Scientific publishing has been central to the mission of The American Society of Human Genetics since its inception, first with the establishment of the American Journal of Human Genetics in 1949 and more recently with the launch of Human Genetics and Genomics Advances in 2020. The pace of advance of human genetics and genomics research has accelerated dramatically in recent years, and the same can be said for changes in the landscape of scientific publishing. As a result, what constitutes the scope of human genetics and genomics research is constantly evolving, as are the venues available to authors to report their work. We feel strongly at ASHG that our publications must keep pace with new developments in both the human genetics research landscape and the scientific publishing landscape, while always maintaining the highest level of scientific rigor. Given this imperative, we are launching a survey intended to gather information both from readers and authors to help us assess the degree to which AJHG and HGGA are meeting the needs of both, and where we should be considering changes in our publication efforts.
The concept of a “reader” of a scientific journal needs to be redefined in the digital era. AJHG is now primarily distributed electronically and HGGA has been from the start, so few if any are reading a physical copy of either journal. Some may peruse the electronic tables of contents and open papers of interest; others may learn of papers through services that search recently published work using preset keywords. Better understanding of how human genetics researchers remain aware of recent publications and the degree to which front matter such as digests of papers published in the journal or commentaries and perspectives are read will help us in our planning of contents. We are also eager to learn whether there are aspects of human genetics and genomics research that are under-represented in the journals.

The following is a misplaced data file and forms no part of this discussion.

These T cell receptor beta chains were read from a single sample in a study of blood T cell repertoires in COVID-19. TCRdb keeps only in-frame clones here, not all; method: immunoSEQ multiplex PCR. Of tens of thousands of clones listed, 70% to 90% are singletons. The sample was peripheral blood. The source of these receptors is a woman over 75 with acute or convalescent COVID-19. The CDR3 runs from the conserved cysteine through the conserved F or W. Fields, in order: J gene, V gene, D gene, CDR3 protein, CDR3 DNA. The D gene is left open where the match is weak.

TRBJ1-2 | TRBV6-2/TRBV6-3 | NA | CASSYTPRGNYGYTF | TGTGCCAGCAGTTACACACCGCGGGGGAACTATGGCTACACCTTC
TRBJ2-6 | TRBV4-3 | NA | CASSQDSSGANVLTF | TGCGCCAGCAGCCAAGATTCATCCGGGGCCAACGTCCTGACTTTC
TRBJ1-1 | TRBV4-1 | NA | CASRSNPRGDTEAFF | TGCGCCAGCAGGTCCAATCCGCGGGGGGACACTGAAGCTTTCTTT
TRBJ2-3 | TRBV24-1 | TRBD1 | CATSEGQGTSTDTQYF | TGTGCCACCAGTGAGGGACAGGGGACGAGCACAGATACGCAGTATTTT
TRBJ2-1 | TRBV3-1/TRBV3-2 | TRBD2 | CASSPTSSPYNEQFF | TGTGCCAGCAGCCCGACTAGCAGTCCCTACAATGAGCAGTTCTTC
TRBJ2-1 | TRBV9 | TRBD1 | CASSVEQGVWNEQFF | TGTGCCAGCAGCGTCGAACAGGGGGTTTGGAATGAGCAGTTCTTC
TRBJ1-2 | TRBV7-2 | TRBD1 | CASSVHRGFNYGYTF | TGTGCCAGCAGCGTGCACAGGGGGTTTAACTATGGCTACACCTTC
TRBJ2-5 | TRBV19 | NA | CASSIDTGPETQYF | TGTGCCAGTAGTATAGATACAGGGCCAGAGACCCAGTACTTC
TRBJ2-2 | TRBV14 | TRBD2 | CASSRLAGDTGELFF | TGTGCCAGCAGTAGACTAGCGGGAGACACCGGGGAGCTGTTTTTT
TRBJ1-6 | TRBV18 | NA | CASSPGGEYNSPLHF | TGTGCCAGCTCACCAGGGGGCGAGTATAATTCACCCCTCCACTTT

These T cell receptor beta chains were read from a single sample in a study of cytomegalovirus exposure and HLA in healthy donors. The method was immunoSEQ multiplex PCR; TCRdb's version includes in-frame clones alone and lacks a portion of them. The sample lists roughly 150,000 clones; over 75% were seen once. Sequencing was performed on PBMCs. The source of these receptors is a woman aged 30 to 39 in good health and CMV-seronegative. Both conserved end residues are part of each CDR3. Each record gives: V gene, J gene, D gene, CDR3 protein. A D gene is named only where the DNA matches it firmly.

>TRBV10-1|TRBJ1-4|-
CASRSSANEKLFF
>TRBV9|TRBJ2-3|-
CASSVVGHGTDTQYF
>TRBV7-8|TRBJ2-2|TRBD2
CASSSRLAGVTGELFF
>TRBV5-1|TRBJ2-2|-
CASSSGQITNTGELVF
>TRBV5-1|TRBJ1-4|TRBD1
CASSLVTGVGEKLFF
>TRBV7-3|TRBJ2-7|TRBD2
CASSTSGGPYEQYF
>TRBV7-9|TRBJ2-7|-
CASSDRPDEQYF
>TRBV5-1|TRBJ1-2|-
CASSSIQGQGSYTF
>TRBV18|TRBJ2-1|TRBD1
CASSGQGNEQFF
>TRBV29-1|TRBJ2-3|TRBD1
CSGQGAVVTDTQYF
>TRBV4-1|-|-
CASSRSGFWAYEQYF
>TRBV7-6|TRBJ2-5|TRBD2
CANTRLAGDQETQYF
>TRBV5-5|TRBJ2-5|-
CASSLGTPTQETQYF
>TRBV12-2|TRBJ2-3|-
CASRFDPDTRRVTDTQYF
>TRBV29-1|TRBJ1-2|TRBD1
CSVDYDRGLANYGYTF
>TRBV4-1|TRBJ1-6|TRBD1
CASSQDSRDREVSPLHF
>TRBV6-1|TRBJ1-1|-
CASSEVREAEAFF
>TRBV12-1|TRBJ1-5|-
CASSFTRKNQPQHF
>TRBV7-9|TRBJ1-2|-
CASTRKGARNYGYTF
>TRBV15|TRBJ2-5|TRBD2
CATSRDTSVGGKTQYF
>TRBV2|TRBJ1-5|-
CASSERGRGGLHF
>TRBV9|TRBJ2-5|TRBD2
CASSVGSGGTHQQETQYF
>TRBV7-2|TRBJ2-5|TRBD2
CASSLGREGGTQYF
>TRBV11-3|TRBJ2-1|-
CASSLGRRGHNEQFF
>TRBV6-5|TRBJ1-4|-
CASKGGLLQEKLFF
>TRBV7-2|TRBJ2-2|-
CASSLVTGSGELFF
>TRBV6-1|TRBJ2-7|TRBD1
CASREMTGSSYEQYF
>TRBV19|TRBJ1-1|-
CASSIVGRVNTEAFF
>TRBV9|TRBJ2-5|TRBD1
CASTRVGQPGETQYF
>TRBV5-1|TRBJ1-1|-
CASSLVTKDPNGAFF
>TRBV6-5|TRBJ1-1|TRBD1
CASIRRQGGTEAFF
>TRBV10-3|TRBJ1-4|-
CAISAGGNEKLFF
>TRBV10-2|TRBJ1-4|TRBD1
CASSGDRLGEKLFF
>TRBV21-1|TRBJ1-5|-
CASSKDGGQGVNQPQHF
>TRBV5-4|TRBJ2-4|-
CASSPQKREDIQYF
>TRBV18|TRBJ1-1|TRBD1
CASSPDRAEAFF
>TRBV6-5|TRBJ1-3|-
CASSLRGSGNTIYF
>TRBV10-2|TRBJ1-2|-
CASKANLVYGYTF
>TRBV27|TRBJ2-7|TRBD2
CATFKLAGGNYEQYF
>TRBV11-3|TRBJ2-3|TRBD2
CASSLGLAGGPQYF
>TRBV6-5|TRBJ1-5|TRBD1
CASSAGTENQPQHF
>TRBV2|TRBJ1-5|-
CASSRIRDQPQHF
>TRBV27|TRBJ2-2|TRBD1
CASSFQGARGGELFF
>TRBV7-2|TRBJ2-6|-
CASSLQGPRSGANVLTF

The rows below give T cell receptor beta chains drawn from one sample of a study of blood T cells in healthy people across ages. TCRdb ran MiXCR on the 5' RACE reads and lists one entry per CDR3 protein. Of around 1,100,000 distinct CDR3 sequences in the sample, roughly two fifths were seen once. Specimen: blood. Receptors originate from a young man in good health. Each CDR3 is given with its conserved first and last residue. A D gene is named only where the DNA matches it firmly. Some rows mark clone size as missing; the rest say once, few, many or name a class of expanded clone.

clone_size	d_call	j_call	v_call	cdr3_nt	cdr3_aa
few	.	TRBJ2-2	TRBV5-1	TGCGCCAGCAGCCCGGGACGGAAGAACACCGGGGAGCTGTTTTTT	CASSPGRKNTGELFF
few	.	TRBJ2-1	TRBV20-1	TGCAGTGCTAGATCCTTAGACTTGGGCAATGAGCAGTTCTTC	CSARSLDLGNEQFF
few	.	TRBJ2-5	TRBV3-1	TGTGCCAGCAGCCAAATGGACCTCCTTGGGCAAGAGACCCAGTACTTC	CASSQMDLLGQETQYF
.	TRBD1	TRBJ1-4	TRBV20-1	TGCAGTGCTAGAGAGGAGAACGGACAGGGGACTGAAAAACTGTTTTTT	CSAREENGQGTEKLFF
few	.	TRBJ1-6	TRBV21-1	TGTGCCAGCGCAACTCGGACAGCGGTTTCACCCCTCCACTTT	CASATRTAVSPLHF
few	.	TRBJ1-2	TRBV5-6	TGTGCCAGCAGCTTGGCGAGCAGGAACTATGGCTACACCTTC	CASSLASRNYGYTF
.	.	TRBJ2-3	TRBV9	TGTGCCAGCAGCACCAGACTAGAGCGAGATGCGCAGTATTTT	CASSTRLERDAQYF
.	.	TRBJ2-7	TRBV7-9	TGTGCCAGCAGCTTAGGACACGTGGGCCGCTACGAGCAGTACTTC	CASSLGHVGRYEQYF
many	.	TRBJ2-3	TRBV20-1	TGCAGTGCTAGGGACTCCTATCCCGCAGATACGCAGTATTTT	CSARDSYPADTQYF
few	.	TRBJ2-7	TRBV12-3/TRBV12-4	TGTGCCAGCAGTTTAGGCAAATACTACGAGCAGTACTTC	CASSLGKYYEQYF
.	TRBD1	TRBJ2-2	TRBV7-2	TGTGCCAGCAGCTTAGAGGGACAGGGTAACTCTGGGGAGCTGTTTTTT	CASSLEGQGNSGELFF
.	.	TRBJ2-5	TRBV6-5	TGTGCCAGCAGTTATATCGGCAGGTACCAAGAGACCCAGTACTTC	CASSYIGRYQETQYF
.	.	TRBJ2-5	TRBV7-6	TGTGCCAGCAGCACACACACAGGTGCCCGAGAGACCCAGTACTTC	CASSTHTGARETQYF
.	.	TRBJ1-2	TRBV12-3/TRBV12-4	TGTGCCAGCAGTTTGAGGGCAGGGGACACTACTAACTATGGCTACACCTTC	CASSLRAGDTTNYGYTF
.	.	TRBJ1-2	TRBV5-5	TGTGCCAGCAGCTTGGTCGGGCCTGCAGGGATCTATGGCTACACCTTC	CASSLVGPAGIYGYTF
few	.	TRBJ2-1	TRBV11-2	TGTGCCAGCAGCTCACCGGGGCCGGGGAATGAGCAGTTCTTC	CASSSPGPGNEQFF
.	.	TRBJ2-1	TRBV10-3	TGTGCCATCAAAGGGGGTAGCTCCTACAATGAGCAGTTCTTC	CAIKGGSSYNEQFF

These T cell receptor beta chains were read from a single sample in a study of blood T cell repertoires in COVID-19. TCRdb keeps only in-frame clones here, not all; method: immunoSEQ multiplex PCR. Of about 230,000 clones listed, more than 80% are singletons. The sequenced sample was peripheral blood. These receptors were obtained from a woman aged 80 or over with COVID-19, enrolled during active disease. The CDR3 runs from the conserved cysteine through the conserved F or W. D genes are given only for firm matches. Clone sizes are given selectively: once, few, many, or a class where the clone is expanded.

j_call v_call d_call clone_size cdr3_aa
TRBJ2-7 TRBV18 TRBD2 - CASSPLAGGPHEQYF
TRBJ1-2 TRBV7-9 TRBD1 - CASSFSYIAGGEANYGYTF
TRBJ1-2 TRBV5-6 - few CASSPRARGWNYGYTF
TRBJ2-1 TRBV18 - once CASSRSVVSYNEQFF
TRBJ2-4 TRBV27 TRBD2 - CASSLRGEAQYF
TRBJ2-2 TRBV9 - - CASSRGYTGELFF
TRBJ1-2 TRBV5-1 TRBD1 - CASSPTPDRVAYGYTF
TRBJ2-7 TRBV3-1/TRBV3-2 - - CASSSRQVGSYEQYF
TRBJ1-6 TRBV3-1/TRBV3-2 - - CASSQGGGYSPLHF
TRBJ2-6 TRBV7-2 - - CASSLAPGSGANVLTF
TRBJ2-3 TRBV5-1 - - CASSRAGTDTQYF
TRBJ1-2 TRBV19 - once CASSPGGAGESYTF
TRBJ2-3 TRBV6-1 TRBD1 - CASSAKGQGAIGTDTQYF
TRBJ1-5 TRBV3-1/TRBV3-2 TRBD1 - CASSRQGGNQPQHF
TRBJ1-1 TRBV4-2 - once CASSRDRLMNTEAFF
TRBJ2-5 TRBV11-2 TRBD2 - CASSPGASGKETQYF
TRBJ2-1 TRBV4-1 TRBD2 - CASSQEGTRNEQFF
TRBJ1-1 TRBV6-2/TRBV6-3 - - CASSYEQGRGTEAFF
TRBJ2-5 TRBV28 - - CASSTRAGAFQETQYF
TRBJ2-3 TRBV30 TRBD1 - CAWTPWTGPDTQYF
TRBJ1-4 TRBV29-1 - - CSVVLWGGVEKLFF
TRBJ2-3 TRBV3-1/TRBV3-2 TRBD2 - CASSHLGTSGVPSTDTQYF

We think that authors remain interested in the widest possible distribution of their research findings, and hope that they find the review process to be constructive and helpful in improving their published work. There is an increasing array of options that might fulfill these needs, including the use of preprint servers and open access journals, and increasing pressure from funders to share research papers and data so that they are widely and freely available to the community; however, this also has the potential to increase the costs and the effort involved in getting a paper published and uploading data to appropriate repositories. We are therefore hoping to get a sense of the priorities of our authors regarding the process of publication and data sharing.
We also recognize and strongly support efforts toward centering equity (i.e., recognizing that BIPOC [Black, Indigenous, and people of color] communities have experienced historic injustices and trauma, and this recognition serves as a base, in part, of our overall efforts) in human genetics research and publishing. In practice this means we’re committed to developing and promoting programs that build equity among the scholars contributing their work as well as serving as editors and reviewers for both journals, and expanding content that provides context and commentary about issues of equity. With this in mind, the survey asks questions that we hope will help us better appreciate the perspectives of respondents and how their different perspectives influence their opinions about equity-building programs under consideration.
We recognize the effort involved in completing yet another survey. We will acknowledge your effort in three ways. First, those who complete the survey will be entered into a drawing for free registration at the ASHG 2021 Virtual Meeting. We realize, of course, that human geneticists are well aware of the laws of probability, so will be only minimally incentivized by this possibility of reward. More tangibly, we will report back to the community our findings at the completion of the survey, and, more importantly still, use the results to inform our efforts to continue to evolve both journals. We therefore hope to have a high rate of response to the survey to ensure that ASHG’s publication efforts remain not only at the center of the ASHG mission, but also continue to serve the human genetics community with high quality publications that help all of you to continue to advance the field.